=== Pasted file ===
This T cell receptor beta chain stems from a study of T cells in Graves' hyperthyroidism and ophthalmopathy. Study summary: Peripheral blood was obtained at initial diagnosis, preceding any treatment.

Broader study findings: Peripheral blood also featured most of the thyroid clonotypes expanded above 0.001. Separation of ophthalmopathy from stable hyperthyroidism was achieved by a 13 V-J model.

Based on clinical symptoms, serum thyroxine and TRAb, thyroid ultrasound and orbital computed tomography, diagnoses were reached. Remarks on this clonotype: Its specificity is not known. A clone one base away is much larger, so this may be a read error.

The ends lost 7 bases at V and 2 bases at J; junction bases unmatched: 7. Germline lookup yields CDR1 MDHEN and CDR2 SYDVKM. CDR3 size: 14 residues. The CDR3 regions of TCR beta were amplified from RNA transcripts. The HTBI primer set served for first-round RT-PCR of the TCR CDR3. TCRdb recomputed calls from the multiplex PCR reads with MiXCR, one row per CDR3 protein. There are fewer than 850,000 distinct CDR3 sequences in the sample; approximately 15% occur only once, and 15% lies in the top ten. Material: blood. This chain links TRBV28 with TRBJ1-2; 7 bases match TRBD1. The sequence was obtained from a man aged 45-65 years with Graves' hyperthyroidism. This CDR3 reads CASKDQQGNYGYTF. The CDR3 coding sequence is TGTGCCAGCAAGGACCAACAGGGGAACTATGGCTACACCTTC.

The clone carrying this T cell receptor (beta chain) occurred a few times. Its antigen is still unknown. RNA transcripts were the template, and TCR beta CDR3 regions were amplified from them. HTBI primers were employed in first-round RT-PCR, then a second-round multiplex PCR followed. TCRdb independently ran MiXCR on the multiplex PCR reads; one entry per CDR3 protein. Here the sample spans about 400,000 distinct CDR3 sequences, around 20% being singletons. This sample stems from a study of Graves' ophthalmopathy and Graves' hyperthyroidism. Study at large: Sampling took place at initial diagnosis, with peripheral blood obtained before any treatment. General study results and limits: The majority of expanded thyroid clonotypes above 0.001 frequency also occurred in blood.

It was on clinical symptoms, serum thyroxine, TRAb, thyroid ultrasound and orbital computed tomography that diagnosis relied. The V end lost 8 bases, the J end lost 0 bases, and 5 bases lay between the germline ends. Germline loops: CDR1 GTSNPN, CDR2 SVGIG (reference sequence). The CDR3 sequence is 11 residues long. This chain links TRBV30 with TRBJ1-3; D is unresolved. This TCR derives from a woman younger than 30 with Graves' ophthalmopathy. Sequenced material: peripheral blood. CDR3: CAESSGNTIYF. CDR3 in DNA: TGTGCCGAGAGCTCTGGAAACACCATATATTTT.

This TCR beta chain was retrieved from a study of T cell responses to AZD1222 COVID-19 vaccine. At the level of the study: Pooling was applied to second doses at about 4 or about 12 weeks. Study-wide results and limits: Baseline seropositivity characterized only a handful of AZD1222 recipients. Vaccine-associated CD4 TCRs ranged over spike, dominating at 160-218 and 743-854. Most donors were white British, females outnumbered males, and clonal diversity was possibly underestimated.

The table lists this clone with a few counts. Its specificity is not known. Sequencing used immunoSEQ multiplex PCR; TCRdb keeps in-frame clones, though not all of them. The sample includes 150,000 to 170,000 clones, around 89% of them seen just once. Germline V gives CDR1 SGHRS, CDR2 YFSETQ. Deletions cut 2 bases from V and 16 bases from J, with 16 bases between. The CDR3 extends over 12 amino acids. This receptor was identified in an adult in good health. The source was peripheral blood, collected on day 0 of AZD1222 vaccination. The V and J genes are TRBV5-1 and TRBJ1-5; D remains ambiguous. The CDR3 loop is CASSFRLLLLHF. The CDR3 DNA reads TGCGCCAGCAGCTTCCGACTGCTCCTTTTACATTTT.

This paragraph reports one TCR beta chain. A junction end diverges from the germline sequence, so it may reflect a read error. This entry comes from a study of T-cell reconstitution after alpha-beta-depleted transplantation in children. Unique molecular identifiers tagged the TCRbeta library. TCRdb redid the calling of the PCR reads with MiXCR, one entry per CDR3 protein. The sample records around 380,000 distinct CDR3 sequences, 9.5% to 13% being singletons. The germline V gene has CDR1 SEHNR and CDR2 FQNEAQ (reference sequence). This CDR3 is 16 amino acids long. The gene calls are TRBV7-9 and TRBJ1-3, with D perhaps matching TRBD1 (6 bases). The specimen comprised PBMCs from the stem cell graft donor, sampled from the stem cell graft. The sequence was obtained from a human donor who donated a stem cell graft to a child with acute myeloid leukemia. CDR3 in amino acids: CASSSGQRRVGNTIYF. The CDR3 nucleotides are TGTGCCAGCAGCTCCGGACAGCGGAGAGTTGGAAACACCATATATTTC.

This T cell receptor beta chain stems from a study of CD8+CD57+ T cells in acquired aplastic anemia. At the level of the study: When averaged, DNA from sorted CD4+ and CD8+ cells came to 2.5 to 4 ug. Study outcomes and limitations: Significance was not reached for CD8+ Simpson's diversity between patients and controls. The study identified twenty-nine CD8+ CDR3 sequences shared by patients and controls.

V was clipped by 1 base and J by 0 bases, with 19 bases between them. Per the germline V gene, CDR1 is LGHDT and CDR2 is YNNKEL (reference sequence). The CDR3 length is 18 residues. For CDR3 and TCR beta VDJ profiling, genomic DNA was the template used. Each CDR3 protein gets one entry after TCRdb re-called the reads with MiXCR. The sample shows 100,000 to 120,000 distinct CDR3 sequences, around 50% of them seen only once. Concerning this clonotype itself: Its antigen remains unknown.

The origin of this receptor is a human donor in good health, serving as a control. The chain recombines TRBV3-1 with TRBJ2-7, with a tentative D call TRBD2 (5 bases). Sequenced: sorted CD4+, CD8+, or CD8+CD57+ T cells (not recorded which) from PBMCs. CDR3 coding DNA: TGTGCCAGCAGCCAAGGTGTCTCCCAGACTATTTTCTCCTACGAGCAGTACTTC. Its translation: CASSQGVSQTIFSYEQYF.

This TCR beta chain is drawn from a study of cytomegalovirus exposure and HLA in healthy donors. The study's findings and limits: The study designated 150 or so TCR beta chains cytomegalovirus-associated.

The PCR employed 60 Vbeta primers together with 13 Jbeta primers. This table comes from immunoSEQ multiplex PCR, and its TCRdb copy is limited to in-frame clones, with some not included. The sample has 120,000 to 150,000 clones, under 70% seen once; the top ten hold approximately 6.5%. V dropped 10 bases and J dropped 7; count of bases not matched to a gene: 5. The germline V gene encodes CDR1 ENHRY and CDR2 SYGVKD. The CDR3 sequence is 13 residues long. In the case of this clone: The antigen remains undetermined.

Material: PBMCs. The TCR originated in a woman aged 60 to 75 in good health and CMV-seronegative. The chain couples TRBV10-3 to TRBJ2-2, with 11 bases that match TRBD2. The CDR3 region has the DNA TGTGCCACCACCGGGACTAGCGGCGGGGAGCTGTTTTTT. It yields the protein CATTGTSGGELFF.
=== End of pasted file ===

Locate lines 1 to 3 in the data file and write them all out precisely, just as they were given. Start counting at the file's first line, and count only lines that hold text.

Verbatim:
This T cell receptor beta chain stems from a study of T cells in Graves' hyperthyroidism and ophthalmopathy. Study summary: Peripheral blood was obtained at initial diagnosis, preceding any treatment.

Broader study findings: Peripheral blood also featured most of the thyroid clonotypes expanded above 0.001. Separation of ophthalmopathy from stable hyperthyroidism was achieved by a 13 V-J model.

Based on clinical symptoms, serum thyroxine and TRAb, thyroid ultrasound and orbital computed tomography, diagnoses were reached. Remarks on this clonotype: Its specificity is not known. A clone one base away is much larger, so this may be a read error.